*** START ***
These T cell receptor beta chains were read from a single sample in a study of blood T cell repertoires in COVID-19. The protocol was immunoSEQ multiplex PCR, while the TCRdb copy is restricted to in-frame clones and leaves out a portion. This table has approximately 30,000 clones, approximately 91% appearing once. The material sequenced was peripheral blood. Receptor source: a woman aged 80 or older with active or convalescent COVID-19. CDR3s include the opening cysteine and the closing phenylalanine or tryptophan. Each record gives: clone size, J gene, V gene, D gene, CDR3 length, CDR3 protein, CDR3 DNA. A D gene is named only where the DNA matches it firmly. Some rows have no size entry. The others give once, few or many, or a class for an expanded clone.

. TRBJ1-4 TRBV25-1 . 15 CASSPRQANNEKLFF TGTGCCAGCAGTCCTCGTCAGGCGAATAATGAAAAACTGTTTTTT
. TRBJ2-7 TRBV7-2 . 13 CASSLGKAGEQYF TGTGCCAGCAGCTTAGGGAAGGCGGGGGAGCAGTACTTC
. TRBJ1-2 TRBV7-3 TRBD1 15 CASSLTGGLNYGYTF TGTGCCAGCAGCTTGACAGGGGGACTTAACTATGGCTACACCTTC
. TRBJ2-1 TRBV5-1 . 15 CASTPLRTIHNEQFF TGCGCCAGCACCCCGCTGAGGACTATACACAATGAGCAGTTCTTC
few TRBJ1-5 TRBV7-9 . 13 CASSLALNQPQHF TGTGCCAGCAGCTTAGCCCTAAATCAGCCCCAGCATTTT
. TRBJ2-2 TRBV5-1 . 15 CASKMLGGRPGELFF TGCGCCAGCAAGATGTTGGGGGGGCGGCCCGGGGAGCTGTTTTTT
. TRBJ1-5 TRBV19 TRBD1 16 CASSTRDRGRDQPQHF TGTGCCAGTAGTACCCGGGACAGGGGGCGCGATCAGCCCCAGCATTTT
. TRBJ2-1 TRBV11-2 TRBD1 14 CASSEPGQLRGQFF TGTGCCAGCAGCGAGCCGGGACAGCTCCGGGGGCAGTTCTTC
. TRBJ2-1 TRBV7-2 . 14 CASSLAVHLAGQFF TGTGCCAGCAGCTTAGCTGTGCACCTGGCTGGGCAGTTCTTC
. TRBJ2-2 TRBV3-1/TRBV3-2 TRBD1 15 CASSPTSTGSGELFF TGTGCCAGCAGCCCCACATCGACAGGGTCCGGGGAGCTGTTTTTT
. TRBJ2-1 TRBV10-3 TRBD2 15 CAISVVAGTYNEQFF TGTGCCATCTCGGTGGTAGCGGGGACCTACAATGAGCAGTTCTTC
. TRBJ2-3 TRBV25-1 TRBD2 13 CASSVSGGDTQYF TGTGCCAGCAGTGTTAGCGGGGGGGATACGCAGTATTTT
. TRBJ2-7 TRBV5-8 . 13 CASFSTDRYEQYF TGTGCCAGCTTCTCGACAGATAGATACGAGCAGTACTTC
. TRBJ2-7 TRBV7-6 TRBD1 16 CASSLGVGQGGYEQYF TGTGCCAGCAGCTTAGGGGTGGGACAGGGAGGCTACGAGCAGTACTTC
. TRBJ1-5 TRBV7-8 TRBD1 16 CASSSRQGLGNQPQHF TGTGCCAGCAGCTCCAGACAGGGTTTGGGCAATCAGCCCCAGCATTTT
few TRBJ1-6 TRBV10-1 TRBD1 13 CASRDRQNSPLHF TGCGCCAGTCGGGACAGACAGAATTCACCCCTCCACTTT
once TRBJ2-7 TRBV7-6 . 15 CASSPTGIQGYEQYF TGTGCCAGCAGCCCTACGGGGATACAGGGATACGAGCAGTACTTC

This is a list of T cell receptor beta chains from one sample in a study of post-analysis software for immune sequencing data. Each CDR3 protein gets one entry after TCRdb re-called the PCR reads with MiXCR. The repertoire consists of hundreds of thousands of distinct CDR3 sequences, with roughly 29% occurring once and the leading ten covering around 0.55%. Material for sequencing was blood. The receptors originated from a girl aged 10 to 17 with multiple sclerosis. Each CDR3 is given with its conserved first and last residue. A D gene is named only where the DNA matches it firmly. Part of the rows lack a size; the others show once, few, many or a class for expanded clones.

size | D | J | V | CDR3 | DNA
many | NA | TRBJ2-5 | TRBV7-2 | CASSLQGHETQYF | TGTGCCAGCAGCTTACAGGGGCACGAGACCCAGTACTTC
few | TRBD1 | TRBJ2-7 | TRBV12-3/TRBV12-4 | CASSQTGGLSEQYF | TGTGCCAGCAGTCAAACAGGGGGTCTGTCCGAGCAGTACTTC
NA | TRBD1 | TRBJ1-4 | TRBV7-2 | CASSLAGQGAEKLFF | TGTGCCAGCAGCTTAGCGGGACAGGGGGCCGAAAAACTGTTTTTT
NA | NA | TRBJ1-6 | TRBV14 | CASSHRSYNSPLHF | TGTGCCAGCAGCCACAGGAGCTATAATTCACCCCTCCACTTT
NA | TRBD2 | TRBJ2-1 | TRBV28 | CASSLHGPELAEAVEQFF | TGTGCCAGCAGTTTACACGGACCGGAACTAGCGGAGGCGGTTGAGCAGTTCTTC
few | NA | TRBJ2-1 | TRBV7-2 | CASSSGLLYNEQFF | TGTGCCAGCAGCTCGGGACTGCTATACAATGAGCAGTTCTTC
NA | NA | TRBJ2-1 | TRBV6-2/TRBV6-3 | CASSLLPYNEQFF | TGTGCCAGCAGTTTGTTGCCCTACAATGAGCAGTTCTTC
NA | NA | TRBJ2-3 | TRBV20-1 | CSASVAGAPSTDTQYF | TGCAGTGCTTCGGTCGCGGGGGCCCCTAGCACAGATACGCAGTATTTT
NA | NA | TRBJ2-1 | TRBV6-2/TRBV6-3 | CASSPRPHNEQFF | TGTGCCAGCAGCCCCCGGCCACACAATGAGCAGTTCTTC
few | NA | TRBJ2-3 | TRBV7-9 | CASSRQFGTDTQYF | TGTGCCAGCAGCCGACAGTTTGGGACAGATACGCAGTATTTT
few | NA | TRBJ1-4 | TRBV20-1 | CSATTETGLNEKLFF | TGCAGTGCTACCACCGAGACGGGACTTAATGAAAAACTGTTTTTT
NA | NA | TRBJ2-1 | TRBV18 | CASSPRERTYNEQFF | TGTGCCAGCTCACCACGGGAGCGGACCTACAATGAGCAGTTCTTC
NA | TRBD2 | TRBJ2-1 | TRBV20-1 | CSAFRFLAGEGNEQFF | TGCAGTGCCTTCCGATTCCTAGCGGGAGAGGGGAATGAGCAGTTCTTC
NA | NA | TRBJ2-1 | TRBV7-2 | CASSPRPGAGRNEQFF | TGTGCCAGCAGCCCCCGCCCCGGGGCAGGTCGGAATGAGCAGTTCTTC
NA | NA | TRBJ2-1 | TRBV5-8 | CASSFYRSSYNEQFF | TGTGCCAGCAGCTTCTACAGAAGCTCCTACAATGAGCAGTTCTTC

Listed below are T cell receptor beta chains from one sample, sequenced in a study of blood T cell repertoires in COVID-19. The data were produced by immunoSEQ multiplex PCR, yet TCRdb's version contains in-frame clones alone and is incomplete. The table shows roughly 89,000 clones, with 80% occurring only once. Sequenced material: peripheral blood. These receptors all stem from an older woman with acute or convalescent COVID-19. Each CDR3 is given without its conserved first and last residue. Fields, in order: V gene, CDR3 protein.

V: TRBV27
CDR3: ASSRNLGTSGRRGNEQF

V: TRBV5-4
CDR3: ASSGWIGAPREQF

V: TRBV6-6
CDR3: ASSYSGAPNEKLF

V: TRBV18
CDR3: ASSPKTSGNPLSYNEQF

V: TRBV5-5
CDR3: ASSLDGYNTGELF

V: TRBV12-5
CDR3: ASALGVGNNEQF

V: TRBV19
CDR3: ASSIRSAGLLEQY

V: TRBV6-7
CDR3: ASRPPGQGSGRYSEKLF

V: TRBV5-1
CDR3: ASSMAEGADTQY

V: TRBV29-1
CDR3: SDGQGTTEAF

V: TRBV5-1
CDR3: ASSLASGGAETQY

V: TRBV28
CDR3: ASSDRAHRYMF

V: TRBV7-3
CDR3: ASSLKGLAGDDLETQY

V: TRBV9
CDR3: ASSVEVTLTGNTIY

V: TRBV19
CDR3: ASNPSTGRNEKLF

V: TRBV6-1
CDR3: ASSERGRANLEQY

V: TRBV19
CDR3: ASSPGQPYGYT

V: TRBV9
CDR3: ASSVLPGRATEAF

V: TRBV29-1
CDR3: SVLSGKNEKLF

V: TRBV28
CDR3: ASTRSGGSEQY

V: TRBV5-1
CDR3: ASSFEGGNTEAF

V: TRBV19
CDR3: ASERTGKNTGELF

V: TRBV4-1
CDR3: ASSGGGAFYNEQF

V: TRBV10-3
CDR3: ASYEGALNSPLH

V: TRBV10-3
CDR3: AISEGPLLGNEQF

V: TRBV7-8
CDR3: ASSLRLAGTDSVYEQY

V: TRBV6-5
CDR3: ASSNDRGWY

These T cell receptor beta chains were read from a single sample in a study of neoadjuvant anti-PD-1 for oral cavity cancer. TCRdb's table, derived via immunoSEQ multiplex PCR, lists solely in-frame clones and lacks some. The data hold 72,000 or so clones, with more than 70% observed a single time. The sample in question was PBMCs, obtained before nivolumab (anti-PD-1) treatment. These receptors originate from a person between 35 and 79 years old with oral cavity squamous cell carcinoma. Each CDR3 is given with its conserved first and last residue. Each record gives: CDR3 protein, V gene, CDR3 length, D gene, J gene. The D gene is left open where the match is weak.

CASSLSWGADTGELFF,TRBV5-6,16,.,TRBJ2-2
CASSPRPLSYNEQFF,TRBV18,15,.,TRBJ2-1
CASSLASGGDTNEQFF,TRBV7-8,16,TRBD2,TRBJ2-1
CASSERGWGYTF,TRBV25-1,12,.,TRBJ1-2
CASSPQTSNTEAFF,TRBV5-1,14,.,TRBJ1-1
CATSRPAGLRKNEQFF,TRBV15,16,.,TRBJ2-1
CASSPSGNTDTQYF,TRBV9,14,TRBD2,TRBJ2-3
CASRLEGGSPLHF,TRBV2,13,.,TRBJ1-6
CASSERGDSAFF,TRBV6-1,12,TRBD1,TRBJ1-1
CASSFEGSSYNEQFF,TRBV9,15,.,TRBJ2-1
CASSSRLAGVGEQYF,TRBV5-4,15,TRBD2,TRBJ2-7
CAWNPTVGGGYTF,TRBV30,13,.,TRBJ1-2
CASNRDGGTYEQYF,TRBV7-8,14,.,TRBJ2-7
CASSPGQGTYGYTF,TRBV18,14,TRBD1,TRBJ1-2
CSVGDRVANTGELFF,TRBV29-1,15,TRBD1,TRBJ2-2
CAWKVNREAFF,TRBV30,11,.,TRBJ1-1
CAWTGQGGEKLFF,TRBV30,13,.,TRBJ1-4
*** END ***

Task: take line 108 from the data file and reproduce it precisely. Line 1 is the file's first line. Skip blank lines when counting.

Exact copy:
CAWTGQGGEKLFF,TRBV30,13,.,TRBJ1-4